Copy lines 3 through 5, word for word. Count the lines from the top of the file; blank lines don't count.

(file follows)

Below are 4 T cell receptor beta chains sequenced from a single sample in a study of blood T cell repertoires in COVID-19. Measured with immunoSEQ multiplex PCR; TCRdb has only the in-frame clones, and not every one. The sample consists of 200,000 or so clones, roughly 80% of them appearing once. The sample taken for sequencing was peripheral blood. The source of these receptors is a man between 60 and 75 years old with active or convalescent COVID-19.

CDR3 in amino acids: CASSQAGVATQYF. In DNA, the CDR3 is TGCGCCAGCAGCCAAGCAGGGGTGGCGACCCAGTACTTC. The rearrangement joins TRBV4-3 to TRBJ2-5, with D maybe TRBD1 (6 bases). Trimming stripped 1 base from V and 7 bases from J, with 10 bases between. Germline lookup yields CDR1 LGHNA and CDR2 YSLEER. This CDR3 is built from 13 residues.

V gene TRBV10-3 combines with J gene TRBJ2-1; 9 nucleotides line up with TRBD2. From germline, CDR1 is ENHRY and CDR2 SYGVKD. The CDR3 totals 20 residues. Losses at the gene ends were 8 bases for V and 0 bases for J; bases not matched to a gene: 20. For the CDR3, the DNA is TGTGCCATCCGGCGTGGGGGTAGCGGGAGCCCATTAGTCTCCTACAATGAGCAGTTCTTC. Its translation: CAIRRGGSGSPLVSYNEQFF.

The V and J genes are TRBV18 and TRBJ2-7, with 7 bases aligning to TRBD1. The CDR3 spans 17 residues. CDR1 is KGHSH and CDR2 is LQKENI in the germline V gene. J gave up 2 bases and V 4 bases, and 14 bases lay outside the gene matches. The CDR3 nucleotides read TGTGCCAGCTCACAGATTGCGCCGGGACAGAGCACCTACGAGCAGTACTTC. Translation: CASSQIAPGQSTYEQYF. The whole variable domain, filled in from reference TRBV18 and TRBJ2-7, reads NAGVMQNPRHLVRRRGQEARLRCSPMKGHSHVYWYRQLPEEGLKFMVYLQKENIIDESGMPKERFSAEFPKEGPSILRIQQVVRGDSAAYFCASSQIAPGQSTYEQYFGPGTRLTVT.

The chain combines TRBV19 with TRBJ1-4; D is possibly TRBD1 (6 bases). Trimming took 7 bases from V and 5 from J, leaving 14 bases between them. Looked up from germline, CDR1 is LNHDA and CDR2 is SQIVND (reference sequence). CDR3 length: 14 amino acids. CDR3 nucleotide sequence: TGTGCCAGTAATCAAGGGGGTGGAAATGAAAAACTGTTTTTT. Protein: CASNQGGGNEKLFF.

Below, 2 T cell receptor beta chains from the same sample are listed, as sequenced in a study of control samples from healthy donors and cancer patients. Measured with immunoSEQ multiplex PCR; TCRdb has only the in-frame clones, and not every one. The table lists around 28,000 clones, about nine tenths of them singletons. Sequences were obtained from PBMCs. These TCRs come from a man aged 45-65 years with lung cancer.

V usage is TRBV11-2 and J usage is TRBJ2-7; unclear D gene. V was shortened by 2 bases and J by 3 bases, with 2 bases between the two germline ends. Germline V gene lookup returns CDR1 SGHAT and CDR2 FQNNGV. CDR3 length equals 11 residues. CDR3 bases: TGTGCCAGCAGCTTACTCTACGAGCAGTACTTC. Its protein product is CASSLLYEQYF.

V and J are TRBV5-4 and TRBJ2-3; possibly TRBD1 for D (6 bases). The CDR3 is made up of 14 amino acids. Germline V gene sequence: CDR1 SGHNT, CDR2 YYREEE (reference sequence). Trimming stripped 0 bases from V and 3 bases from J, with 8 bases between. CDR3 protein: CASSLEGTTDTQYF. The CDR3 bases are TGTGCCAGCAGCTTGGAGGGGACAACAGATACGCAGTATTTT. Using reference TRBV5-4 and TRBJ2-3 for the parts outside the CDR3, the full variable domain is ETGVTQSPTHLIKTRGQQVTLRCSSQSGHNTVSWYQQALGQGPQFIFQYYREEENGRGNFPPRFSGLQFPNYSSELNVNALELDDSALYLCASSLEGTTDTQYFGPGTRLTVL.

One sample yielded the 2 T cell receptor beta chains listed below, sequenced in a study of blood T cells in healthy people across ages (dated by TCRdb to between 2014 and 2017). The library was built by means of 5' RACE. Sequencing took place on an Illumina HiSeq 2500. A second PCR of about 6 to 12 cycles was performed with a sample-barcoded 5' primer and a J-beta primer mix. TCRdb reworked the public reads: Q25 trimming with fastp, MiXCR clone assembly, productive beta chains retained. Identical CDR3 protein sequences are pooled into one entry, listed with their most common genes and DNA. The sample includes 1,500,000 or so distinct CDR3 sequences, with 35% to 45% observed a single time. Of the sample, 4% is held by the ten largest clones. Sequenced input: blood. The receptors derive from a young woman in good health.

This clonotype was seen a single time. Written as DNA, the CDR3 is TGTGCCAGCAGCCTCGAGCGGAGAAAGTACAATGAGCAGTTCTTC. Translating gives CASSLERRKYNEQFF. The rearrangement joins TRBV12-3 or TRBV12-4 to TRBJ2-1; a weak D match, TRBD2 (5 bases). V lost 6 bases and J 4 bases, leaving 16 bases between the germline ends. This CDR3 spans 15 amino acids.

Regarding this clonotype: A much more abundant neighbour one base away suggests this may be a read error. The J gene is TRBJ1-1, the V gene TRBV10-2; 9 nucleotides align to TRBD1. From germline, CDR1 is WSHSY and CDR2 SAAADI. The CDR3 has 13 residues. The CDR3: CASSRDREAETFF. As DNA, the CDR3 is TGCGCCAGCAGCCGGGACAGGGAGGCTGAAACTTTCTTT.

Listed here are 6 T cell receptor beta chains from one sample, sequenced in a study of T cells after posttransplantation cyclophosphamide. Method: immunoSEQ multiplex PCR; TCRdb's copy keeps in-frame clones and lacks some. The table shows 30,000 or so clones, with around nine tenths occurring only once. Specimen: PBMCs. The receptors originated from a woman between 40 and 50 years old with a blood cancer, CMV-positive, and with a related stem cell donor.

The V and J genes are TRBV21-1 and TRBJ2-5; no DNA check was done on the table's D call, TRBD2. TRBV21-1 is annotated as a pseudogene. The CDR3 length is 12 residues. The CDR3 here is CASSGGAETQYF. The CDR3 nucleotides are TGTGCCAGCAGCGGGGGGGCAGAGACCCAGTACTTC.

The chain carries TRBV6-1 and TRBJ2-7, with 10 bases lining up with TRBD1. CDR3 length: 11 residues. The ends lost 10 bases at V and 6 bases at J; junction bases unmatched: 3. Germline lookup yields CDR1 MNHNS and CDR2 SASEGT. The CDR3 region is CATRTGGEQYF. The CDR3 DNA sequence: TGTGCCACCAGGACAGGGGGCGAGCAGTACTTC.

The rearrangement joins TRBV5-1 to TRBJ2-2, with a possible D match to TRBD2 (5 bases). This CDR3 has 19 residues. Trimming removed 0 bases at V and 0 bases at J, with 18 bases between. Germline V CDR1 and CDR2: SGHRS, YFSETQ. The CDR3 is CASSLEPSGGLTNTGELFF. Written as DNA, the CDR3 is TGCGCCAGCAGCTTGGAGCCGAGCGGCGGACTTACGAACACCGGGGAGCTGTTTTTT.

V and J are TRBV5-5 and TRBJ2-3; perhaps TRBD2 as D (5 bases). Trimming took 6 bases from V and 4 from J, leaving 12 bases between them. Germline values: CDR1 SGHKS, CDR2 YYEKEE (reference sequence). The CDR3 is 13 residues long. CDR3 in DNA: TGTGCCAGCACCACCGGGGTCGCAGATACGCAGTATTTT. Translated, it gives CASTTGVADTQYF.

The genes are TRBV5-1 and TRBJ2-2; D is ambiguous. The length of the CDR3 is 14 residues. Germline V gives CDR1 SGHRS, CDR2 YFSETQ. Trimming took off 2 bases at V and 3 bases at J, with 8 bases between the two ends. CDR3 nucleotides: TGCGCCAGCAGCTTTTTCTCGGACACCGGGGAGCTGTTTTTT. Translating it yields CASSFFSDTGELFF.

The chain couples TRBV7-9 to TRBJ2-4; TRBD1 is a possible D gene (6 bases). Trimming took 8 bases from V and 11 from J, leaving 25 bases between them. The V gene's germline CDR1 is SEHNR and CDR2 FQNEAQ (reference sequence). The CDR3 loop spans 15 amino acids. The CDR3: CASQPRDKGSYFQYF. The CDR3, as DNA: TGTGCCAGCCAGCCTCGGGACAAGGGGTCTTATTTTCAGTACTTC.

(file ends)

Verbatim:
V gene TRBV10-3 combines with J gene TRBJ2-1; 9 nucleotides line up with TRBD2. From germline, CDR1 is ENHRY and CDR2 SYGVKD. The CDR3 totals 20 residues. Losses at the gene ends were 8 bases for V and 0 bases for J; bases not matched to a gene: 20. For the CDR3, the DNA is TGTGCCATCCGGCGTGGGGGTAGCGGGAGCCCATTAGTCTCCTACAATGAGCAGTTCTTC. Its translation: CAIRRGGSGSPLVSYNEQFF.

The V and J genes are TRBV18 and TRBJ2-7, with 7 bases aligning to TRBD1. The CDR3 spans 17 residues. CDR1 is KGHSH and CDR2 is LQKENI in the germline V gene. J gave up 2 bases and V 4 bases, and 14 bases lay outside the gene matches. The CDR3 nucleotides read TGTGCCAGCTCACAGATTGCGCCGGGACAGAGCACCTACGAGCAGTACTTC. Translation: CASSQIAPGQSTYEQYF. The whole variable domain, filled in from reference TRBV18 and TRBJ2-7, reads NAGVMQNPRHLVRRRGQEARLRCSPMKGHSHVYWYRQLPEEGLKFMVYLQKENIIDESGMPKERFSAEFPKEGPSILRIQQVVRGDSAAYFCASSQIAPGQSTYEQYFGPGTRLTVT.

The chain combines TRBV19 with TRBJ1-4; D is possibly TRBD1 (6 bases). Trimming took 7 bases from V and 5 from J, leaving 14 bases between them. Looked up from germline, CDR1 is LNHDA and CDR2 is SQIVND (reference sequence). CDR3 length: 14 amino acids. CDR3 nucleotide sequence: TGTGCCAGTAATCAAGGGGGTGGAAATGAAAAACTGTTTTTT. Protein: CASNQGGGNEKLFF.